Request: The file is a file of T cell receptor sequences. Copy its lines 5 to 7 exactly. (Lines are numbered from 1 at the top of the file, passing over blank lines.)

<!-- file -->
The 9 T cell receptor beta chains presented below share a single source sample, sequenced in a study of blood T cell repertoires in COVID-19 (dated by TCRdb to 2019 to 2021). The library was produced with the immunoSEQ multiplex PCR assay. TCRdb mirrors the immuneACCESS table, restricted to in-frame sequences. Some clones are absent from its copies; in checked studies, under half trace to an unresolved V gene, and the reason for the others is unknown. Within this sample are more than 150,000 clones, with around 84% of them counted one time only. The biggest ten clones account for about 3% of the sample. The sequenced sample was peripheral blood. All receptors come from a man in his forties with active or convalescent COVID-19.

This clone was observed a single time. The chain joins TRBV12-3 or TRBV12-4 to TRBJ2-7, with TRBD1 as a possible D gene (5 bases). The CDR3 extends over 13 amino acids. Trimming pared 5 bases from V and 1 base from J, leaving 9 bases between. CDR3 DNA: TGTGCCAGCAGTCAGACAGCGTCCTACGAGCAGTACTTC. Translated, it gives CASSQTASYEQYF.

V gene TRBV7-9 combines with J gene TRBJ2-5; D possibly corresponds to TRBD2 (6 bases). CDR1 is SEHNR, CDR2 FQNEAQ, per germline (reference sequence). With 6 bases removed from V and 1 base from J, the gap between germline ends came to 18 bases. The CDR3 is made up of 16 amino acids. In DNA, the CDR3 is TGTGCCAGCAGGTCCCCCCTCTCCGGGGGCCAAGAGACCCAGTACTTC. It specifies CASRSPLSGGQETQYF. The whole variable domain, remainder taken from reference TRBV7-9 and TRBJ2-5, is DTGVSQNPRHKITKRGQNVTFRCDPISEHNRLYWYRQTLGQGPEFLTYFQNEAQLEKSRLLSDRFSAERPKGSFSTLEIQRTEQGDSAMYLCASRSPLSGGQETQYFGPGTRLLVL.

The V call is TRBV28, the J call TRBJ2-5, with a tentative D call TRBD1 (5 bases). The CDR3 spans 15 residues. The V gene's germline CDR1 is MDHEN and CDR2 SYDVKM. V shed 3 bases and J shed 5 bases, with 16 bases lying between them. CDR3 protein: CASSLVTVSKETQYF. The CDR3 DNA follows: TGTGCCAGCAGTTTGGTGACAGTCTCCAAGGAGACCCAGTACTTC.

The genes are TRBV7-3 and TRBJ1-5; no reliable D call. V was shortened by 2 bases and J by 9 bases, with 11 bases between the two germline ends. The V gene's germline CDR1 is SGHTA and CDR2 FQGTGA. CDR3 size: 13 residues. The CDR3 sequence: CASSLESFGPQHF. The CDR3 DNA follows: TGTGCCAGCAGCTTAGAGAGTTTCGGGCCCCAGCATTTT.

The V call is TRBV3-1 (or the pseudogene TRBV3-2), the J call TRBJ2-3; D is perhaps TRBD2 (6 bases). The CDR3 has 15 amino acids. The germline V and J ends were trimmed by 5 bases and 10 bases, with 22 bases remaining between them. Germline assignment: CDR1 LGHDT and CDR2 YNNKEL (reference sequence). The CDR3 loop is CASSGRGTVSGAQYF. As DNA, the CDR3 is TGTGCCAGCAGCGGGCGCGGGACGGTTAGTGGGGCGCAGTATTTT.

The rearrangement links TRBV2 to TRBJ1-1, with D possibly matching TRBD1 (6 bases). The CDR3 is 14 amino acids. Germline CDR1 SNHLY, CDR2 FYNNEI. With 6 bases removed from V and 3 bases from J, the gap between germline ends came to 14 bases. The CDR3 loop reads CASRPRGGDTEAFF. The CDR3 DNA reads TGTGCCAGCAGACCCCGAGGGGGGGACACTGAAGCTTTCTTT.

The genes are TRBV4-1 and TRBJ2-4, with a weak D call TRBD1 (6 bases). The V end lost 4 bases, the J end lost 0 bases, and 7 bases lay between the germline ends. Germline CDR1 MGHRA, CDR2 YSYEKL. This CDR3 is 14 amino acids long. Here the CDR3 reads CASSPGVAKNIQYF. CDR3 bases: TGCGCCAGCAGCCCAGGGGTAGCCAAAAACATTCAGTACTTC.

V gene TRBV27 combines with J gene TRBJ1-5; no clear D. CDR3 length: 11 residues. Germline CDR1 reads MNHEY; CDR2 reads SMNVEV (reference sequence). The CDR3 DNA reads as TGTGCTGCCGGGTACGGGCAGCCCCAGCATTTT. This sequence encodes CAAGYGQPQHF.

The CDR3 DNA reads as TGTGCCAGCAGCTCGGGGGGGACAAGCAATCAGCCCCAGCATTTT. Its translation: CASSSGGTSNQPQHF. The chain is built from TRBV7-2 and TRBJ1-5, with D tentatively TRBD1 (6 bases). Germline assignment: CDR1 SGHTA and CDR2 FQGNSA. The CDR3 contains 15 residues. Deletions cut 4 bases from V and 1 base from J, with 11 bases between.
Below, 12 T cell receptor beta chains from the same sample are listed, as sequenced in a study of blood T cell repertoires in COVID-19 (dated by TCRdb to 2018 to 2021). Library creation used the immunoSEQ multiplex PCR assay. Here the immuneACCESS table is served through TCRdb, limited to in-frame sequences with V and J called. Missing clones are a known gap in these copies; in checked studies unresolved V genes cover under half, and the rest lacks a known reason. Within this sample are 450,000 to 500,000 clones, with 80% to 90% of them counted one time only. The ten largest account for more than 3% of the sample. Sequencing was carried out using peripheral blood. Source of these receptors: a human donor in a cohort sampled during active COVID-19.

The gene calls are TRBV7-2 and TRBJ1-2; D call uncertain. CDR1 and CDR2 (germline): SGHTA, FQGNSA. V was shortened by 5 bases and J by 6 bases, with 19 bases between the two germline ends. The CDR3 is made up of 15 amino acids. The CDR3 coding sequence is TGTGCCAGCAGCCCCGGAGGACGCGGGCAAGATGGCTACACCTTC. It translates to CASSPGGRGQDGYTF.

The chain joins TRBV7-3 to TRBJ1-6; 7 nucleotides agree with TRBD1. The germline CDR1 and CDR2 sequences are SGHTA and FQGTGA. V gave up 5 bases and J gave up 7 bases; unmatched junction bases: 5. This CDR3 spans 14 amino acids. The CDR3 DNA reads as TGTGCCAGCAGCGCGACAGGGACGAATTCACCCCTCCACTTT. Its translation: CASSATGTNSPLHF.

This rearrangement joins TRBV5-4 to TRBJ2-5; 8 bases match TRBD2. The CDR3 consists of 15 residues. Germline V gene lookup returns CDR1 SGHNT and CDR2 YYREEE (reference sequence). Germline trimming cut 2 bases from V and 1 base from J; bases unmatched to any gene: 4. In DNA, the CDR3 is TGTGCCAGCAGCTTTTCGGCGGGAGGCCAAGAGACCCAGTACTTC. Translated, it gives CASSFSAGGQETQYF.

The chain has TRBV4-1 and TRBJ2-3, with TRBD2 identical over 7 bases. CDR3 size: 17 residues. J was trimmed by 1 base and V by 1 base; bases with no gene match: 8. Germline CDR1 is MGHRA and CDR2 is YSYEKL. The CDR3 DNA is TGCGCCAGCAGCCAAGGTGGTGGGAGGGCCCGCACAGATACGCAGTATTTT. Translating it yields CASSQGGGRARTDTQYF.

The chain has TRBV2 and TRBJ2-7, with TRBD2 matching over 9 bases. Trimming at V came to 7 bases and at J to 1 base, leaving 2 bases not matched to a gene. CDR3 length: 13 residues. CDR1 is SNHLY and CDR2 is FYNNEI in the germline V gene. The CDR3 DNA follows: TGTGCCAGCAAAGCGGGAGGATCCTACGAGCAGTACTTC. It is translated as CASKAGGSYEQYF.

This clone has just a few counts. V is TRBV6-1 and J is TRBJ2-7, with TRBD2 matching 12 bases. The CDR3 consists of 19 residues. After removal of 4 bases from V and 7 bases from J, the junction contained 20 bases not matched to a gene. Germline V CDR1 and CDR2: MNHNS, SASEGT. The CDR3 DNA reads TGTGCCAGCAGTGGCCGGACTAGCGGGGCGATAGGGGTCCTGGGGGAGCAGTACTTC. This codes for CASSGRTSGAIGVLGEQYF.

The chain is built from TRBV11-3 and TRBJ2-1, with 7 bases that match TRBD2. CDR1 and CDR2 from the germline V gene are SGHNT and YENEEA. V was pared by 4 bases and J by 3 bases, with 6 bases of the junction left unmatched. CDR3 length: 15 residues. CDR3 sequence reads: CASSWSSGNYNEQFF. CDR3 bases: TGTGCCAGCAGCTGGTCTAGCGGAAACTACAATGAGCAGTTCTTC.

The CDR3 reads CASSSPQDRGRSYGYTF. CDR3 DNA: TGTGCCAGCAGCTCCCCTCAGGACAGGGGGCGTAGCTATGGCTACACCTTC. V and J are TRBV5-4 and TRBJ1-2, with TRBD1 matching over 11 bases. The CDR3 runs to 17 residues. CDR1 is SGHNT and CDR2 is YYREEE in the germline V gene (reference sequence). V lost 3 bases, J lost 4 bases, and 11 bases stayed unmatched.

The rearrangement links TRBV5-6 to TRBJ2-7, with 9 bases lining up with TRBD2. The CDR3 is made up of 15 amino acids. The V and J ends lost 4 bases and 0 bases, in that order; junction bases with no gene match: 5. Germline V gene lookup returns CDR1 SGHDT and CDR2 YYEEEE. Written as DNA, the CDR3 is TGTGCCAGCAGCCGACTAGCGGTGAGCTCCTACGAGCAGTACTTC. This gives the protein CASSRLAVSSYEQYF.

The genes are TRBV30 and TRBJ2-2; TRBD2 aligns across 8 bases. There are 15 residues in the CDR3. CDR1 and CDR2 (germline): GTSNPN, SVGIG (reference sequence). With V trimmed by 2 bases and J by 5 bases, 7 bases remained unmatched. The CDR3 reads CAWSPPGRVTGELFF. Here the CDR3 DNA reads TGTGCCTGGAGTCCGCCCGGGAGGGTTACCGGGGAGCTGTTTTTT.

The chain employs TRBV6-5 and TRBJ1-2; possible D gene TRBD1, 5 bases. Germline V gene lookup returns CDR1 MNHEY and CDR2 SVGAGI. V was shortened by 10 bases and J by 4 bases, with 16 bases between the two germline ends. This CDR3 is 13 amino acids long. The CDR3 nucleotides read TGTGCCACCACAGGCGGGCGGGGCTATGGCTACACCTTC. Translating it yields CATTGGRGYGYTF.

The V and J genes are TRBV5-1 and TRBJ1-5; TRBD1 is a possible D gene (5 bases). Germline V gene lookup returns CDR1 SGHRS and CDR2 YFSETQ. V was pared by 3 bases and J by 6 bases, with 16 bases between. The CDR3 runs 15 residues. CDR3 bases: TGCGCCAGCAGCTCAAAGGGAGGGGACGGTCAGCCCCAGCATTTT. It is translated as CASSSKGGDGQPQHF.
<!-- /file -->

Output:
The genes are TRBV7-3 and TRBJ1-5; no reliable D call. V was shortened by 2 bases and J by 9 bases, with 11 bases between the two germline ends. The V gene's germline CDR1 is SGHTA and CDR2 FQGTGA. CDR3 size: 13 residues. The CDR3 sequence: CASSLESFGPQHF. The CDR3 DNA follows: TGTGCCAGCAGCTTAGAGAGTTTCGGGCCCCAGCATTTT.

The V call is TRBV3-1 (or the pseudogene TRBV3-2), the J call TRBJ2-3; D is perhaps TRBD2 (6 bases). The CDR3 has 15 amino acids. The germline V and J ends were trimmed by 5 bases and 10 bases, with 22 bases remaining between them. Germline assignment: CDR1 LGHDT and CDR2 YNNKEL (reference sequence). The CDR3 loop is CASSGRGTVSGAQYF. As DNA, the CDR3 is TGTGCCAGCAGCGGGCGCGGGACGGTTAGTGGGGCGCAGTATTTT.

The rearrangement links TRBV2 to TRBJ1-1, with D possibly matching TRBD1 (6 bases). The CDR3 is 14 amino acids. Germline CDR1 SNHLY, CDR2 FYNNEI. With 6 bases removed from V and 3 bases from J, the gap between germline ends came to 14 bases. The CDR3 loop reads CASRPRGGDTEAFF. The CDR3 DNA reads TGTGCCAGCAGACCCCGAGGGGGGGACACTGAAGCTTTCTTT.